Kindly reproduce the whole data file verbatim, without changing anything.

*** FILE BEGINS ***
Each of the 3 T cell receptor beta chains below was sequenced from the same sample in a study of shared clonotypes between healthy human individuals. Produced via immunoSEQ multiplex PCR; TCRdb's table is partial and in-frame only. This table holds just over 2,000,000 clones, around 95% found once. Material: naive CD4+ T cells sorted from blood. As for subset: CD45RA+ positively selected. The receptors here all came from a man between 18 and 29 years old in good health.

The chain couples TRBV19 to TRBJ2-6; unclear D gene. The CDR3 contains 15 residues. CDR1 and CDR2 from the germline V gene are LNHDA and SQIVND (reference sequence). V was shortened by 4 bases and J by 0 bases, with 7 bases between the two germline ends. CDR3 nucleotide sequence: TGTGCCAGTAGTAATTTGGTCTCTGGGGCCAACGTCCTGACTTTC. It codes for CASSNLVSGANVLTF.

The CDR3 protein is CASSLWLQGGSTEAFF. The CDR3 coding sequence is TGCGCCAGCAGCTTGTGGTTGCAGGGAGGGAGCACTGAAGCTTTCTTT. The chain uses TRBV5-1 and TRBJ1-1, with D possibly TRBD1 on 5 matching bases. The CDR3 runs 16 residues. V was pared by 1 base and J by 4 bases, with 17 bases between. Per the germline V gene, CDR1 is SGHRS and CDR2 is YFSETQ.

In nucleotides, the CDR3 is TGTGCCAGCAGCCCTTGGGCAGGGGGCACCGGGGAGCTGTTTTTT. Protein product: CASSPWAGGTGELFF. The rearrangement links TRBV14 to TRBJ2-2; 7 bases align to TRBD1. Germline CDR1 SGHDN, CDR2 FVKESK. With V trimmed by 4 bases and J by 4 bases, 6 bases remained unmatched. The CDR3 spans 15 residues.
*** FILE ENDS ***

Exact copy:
Each of the 3 T cell receptor beta chains below was sequenced from the same sample in a study of shared clonotypes between healthy human individuals. Produced via immunoSEQ multiplex PCR; TCRdb's table is partial and in-frame only. This table holds just over 2,000,000 clones, around 95% found once. Material: naive CD4+ T cells sorted from blood. As for subset: CD45RA+ positively selected. The receptors here all came from a man between 18 and 29 years old in good health.

The chain couples TRBV19 to TRBJ2-6; unclear D gene. The CDR3 contains 15 residues. CDR1 and CDR2 from the germline V gene are LNHDA and SQIVND (reference sequence). V was shortened by 4 bases and J by 0 bases, with 7 bases between the two germline ends. CDR3 nucleotide sequence: TGTGCCAGTAGTAATTTGGTCTCTGGGGCCAACGTCCTGACTTTC. It codes for CASSNLVSGANVLTF.

The CDR3 protein is CASSLWLQGGSTEAFF. The CDR3 coding sequence is TGCGCCAGCAGCTTGTGGTTGCAGGGAGGGAGCACTGAAGCTTTCTTT. The chain uses TRBV5-1 and TRBJ1-1, with D possibly TRBD1 on 5 matching bases. The CDR3 runs 16 residues. V was pared by 1 base and J by 4 bases, with 17 bases between. Per the germline V gene, CDR1 is SGHRS and CDR2 is YFSETQ.

In nucleotides, the CDR3 is TGTGCCAGCAGCCCTTGGGCAGGGGGCACCGGGGAGCTGTTTTTT. Protein product: CASSPWAGGTGELFF. The rearrangement links TRBV14 to TRBJ2-2; 7 bases align to TRBD1. Germline CDR1 SGHDN, CDR2 FVKESK. With V trimmed by 4 bases and J by 4 bases, 6 bases remained unmatched. The CDR3 spans 15 residues.